In the olden days, Microsoft's support policy for Windows and Office was simple. Each release had five years of mainstream support, during which it received security updates, feature improvements, and stability fixes. That was followed by five more years of extended support, during which time it received security updates only.
With Windows 10 and "Windows-as-a-service," that policy got all shaken up. After a period of refining the details, Microsoft settled on thecurrent scheme. Mainstream Windows, Office, and Windows Server users are on the Semi-Annual Channel (SAC). They get two major servicing updates each year, with each version named with a two-digit year, two-digit month; the current version is 1709 because it was built in September 2017. Its successor will be built in March 2018, hence named 1803. Each of these releases receives 18 months of security updates, and each Office SAC release is only supported on supported Windows SAC releases.
For organizations that can't or won't use the SAC, there is also a Long-Term Servicing Channel (LTSC). Windows, Office, and Windows Server LTSC releases are made every three years and receive the traditional five years mainstream plus five years extended support policy.
The Office LTSC and Windows Server LTSC releases are perpetually licensed. Windows 10 LTSC releases are exclusively available to customers with volume licensing subscriptions. Office SAC and Windows Server SAC releases are only available to Office 365 and Software Assurance subscribers (respectively); Windows 10 SAC releases are available to both subscribers and as perpetually licensed boxed products.
Microsoft is today announcing some modifications to this. The last three Windows SAC releases—versions 1709, 1703, and 1607—are being given an extra six months of support. Microsoft says that, while the overall reception for the SAC policy has been positive, companies are still having to work to ensure their internal systems and third-party dependencies are equipped to handle it. Giving these releases a few extra months of support, Microsoft assures us, will help smooth that transition.
From January 14, 2020, Office ProPlus—the SAC version of Office that comes with most Office 365 subscriptions—will no longer be supported on any LTSC release of Windows 10, Windows Server 2016, or Windows 8.1 (or older; Windows 7 extended support ends in January 2020, so Office won't be supported on that operating system either). The loss of Windows Server 2016, in particular, will be significant for organizations that offer Office apps using Remote Desktop and VDI. Windows Server SAC does not offer the full desktop experience; that's reserved for LTSC releases. Microsoft promises new Remote Desktop and VDI capabilities for Windows 10 Enterprise and Windows Server that may help with this usage scenario.
The next LTSC releases of Office and Windows 10 will be in the second half of this year, named Office 2019 and Windows 10 Enterprise LTSC 2018 respectively. Office 2019 will require Windows 10 SAC, Windows 10 LTSC 2018, or the next Windows Server LTSC release. They will solely be available as a Click-to-Run installation package. The traditional MSI installer will not be offered.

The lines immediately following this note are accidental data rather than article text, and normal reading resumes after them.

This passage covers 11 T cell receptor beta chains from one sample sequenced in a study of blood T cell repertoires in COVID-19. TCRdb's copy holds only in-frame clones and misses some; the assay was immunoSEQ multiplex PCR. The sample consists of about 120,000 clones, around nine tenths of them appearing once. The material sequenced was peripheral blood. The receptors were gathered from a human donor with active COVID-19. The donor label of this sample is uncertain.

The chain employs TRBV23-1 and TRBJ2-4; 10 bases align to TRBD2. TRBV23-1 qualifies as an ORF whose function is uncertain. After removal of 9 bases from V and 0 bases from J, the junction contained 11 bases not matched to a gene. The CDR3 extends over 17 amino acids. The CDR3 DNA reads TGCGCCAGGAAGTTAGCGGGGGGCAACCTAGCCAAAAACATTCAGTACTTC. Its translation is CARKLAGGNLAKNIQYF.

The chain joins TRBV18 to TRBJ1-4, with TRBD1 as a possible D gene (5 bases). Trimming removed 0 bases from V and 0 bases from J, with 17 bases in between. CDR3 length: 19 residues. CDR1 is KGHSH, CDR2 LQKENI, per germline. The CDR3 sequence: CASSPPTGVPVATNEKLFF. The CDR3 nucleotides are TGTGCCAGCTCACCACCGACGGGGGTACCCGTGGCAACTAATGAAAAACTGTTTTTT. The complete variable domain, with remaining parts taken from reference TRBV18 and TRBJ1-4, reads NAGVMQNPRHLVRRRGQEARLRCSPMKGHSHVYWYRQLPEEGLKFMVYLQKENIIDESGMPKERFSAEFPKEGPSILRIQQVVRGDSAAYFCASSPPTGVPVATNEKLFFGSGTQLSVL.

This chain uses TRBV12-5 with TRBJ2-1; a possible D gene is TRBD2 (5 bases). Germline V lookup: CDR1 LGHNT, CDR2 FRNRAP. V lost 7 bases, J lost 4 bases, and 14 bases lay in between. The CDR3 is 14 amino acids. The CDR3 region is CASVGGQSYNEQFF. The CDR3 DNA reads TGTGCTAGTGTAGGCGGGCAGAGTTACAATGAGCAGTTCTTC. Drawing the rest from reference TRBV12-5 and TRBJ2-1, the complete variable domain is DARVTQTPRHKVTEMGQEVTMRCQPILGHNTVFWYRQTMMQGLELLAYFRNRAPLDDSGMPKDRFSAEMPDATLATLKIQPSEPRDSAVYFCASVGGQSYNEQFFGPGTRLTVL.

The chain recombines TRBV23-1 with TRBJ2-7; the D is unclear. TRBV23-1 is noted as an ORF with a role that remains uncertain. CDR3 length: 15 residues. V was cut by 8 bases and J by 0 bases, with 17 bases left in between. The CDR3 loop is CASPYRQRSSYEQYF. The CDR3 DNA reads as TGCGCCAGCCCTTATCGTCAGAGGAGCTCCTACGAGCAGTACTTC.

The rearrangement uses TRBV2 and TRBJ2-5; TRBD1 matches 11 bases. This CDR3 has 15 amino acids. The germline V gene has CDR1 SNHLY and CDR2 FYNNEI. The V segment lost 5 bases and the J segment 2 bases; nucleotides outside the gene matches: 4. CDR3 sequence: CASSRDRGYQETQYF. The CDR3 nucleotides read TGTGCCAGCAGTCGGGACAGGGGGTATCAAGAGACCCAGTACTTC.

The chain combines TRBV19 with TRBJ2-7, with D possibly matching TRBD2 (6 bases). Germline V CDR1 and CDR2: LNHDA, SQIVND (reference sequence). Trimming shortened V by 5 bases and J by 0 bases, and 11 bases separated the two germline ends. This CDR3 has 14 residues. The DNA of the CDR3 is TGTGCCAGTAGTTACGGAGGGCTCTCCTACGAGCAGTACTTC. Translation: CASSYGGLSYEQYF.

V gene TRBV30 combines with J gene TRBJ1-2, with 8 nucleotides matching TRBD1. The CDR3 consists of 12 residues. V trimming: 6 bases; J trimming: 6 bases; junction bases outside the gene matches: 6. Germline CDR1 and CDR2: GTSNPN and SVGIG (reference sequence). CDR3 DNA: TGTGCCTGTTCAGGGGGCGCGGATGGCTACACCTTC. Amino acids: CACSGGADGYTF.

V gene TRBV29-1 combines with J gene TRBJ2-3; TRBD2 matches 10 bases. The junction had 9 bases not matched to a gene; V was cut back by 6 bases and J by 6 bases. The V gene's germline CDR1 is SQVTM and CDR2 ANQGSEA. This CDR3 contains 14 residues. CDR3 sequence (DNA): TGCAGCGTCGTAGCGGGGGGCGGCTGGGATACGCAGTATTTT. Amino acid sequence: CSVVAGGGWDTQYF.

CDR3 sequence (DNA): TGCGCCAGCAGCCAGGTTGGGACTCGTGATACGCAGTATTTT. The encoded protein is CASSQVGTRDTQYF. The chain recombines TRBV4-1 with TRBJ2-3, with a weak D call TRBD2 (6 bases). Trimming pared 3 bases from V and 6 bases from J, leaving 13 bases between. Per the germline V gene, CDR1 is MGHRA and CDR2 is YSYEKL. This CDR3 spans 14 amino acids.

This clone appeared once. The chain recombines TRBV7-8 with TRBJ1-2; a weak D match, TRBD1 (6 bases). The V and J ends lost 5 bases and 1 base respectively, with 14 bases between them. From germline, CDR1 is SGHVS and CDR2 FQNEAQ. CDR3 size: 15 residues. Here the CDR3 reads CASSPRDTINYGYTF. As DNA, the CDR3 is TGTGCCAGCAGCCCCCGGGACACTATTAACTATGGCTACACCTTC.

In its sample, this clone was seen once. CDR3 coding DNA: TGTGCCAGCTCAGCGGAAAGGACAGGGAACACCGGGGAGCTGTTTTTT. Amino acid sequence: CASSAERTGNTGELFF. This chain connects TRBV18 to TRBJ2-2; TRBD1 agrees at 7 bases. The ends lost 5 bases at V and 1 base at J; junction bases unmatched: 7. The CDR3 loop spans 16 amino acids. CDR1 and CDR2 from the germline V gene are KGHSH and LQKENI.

Office 2019 won't, however, offer the usual five-plus-five support policy. Instead, its support lifecycle is being tied to Office 2016; after five years of mainstream support, it will receive only two years of extended support, with both Office 2016 and Office 2019 extended support ending on October 14, 2025. Windows 10 Enterprise LTSC 2018 will retain the full five-plus-five policy.
Microsoft says that this curtailed extended support will make migrating to Office 365 easier . Last year, the company said that—as of October 13, 2020—Office 365 services will only be supported on Office SAC or any version of Office LTSC that's still in mainstream support. That's in contrast to the situation presently, in which Office 365 also supports versions of Office that are in extended support.
The company was unable to explain to us quite how shortening the extended support period might make migration to Office 365 easier, nor could it offer any particular rationale for tying the Office 2019 support period to the Office 2016 lifecycle.
A more cynical reader might wonder if this signals the impending death of the LTSC releases entirely—though Microsoft insists to us that it has no plans to drop perpetual Office licenses—or at least a move away from the five-plus-five lifecycle. An organization that favors stability and perpetual licenses that deploys Windows 10 LTSC 2018 and Office 2019 will, in late 2025, be in the peculiar situation of having desktop systems that remain supported for three more years, but with no supported version of Office to actually run on them: Office 2019's support will have expired, and Office 2022 will require the use of Windows 10 LTSC 2021. One wonders what these systems are supposed to do for the final three years of their supported life.